Kushner Says Russia Investigations, Speculation Damaged US More Than Russia Did

By Petr Svab
Petr Svab
Petr Svab
Petr Svab is a reporter covering New York. Previously, he covered national topics including politics, economy, education, and law enforcement.
April 23, 2019 Updated: April 23, 2019

The two years of investigations and speculation about Russian interference in U.S. elections and supposed collusion with President Donald Trump has hurt the country more than what the Russians actually did, said Jared Kushner, senior White House adviser and the president’s son-in-law.

“Quite frankly, the whole thing is just a big distraction for the country,” Kushner said on April 23. “You look at what Russia did, buying some Facebook ads to try to sow dissent and do it and it’s a terrible thing, but I think the investigations and all the speculation that’s happened for the last two years has had a much harsher impact on our democracy than a couple of Facebook ads.”

Kushner addressed the topic during a Time magazine forum in New York when he was asked about some of the results of the investigation of special counsel Robert Mueller, who was tasked in 2017 to probe Russian interference into the 2016 presidential election and whether the Trump campaign colluded with the interference.

Legacy media flooded the public with thousands of reports mostly following the narrative that the probe was nearly sure to prove Trump was in cahoots with the Russians, fueling a divide between the supporters and opponents of Trump and throwing shade on the legitimacy of the election—exactly the goals the Russian meddlers set for themselves, according to U.S. intelligence.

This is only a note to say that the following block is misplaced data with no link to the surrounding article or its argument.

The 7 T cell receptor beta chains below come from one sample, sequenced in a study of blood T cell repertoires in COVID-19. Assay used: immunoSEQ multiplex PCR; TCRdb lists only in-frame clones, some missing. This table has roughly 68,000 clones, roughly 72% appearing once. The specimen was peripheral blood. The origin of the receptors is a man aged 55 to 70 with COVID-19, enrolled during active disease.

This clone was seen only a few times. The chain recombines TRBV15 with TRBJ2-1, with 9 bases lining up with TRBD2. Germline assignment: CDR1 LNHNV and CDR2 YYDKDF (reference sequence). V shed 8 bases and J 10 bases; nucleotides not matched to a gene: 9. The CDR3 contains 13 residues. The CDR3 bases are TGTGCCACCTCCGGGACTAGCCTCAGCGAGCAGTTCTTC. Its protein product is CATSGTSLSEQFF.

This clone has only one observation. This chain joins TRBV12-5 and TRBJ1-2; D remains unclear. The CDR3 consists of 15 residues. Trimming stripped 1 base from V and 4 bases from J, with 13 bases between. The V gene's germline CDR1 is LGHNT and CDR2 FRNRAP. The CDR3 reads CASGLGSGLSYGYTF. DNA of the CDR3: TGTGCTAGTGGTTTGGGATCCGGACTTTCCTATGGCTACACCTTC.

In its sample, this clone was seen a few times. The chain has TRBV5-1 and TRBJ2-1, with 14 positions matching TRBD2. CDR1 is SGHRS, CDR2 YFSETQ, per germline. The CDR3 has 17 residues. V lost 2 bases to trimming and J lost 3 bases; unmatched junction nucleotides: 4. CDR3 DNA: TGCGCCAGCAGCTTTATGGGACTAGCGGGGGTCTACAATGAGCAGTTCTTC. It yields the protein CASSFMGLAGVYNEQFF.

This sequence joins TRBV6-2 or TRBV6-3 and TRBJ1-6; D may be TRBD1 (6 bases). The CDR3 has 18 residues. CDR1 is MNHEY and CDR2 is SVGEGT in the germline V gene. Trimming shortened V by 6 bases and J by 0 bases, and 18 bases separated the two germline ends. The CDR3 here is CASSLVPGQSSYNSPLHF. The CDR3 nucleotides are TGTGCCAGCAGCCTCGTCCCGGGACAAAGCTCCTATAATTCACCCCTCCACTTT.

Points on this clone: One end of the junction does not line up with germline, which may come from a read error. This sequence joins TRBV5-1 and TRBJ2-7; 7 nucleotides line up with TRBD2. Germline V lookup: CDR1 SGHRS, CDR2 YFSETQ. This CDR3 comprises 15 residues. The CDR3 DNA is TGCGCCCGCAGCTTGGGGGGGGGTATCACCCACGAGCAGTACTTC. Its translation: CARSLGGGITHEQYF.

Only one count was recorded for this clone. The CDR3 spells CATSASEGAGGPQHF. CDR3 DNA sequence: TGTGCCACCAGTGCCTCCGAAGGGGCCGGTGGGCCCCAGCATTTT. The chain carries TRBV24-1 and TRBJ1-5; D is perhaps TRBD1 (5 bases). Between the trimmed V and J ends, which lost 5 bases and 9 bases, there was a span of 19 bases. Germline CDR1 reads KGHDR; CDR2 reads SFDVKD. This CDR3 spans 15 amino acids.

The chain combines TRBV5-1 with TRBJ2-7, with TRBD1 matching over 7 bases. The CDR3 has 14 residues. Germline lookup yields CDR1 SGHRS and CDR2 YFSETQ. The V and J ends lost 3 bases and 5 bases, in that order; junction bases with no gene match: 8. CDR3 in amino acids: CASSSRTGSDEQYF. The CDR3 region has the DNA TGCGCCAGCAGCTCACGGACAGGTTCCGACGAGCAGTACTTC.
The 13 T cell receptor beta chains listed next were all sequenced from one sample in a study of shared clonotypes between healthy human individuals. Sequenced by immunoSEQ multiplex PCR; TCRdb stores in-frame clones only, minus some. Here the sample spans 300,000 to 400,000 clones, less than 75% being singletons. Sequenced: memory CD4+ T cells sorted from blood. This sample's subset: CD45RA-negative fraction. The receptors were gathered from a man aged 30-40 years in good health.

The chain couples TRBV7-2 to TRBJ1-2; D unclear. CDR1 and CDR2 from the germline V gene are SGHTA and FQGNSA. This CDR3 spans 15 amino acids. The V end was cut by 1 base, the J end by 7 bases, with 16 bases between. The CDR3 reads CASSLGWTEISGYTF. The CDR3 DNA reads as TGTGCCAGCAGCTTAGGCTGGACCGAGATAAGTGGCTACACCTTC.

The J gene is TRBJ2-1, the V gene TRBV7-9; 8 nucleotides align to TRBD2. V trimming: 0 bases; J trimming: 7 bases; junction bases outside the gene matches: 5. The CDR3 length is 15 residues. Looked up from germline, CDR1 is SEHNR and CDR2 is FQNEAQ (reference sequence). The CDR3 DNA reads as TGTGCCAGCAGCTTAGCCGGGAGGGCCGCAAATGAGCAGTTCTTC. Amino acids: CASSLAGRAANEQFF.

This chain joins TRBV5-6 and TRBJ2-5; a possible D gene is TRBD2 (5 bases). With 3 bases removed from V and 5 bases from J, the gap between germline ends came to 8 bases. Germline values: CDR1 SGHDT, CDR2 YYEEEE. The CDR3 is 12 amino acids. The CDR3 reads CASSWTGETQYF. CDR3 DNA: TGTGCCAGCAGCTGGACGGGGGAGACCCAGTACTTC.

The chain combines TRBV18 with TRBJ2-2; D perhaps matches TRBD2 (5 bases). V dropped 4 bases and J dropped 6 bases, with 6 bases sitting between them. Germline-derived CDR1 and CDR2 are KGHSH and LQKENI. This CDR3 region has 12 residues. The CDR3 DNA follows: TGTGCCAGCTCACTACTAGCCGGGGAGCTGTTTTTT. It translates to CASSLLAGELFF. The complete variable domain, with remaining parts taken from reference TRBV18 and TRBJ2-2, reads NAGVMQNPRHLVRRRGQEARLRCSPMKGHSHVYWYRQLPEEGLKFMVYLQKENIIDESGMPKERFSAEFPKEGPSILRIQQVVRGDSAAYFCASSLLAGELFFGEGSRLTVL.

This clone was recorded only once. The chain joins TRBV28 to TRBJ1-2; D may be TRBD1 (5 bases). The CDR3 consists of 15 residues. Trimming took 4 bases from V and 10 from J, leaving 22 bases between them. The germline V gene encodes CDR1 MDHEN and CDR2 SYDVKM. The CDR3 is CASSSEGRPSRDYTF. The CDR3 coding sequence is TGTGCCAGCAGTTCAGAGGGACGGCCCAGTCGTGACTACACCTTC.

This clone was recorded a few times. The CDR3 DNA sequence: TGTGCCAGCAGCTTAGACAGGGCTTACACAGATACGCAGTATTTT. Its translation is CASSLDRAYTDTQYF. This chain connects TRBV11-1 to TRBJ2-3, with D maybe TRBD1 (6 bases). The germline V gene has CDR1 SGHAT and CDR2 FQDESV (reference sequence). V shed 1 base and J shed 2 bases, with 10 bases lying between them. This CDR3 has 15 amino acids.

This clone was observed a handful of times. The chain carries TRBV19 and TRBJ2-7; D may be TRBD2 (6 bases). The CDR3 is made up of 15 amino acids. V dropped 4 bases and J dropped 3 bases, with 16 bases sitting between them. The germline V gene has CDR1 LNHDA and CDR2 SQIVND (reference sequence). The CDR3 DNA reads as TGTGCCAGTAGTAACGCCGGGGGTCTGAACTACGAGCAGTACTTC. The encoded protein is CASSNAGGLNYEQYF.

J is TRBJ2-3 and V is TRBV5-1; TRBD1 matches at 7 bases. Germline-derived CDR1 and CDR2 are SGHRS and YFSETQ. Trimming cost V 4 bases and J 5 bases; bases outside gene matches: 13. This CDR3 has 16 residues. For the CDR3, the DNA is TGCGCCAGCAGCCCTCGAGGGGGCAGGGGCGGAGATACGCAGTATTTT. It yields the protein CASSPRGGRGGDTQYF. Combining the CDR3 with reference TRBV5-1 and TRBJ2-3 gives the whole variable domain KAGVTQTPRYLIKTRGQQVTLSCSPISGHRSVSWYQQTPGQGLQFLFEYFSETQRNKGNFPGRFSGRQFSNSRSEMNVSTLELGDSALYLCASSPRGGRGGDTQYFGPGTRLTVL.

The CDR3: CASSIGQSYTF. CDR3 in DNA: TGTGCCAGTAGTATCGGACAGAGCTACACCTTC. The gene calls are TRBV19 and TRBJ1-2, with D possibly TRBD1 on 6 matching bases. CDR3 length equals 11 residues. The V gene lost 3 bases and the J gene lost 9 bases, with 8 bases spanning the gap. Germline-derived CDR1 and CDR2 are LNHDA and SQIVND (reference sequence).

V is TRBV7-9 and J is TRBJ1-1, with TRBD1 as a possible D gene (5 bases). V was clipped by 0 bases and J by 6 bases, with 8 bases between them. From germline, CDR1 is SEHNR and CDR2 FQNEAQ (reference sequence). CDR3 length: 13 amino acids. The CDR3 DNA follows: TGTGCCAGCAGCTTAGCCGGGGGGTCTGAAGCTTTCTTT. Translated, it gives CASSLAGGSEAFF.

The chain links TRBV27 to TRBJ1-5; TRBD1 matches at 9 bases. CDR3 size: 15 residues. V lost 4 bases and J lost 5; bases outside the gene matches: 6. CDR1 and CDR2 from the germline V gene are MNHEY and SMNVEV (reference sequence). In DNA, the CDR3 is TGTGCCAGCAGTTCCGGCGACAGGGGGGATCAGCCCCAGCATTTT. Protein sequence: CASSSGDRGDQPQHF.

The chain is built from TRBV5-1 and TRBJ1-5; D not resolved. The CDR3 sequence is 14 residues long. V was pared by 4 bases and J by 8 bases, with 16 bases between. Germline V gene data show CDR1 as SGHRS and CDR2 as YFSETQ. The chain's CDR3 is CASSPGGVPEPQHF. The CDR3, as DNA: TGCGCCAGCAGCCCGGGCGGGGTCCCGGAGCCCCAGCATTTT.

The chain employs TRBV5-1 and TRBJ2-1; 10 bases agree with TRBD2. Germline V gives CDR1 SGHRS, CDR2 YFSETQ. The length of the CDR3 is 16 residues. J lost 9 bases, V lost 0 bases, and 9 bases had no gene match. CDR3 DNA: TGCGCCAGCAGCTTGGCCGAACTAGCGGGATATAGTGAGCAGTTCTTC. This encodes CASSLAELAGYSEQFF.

The Mueller probe ultimately found that Russians interfered in the election, but it didn’t establish that any collusion with the Trump campaign occurred.

“I personally think that what happened was is all these people thought Trump was going to lose, they all predicted Trump was going to lose. They were wrong. The American electorate and this great democratic system chose the opposite. And then I think that instead of saying, ‘Oh, wait. We got it wrong,’ they said, ‘Well, maybe it was Russia,’” Kushner said.

“And I think now we spent two years going through that nonsense and the one thing the Muller report was very conclusive on is there was absolutely no coordination or collusion with the Trump campaign and everything that the president has been saying, everything that I’ve been saying for two years, has now been fully authenticated.”


Kushner contrasted the massive operation of the 2016 Trump campaign with the Russian influence operation.

“I think they [Mueller] said they [Russians] spent about $160,000. I spent $160,000 or so on Facebook every three hours during the campaign so if you look at the magnitude of what they did and what they accomplished, I think the ensuing investigations have been way more harmful to our country,” he said.

The campaign established a robust data analysis operation and their election models proved correct, he said. That’s why the campaign was, back then, dismissive of news about the Russian meddling.

“The notion of what they were doing didn’t even register to us as being impactful,” he said.

Kushner, a real-estate investor who married Trump’s daughter Ivanka in 2009, has been one of the president’s top negotiators, involved in building a relationship with the de facto ruler of Saudi Arabia Crown Prince Mohammad bin Salman, negotiating the U.S.–Mexico–Canada trade agreement, trade negotiations with China, and brokering the bipartisan deal on prison reform in Congress, among other endeavors.

His current priority is developing a plan for a peace deal in the Israeli–Palestinian conflict. He said the administration will unveil a plan in the next few months.

Petr Svab
Petr Svab is a reporter covering New York. Previously, he covered national topics including politics, economy, education, and law enforcement.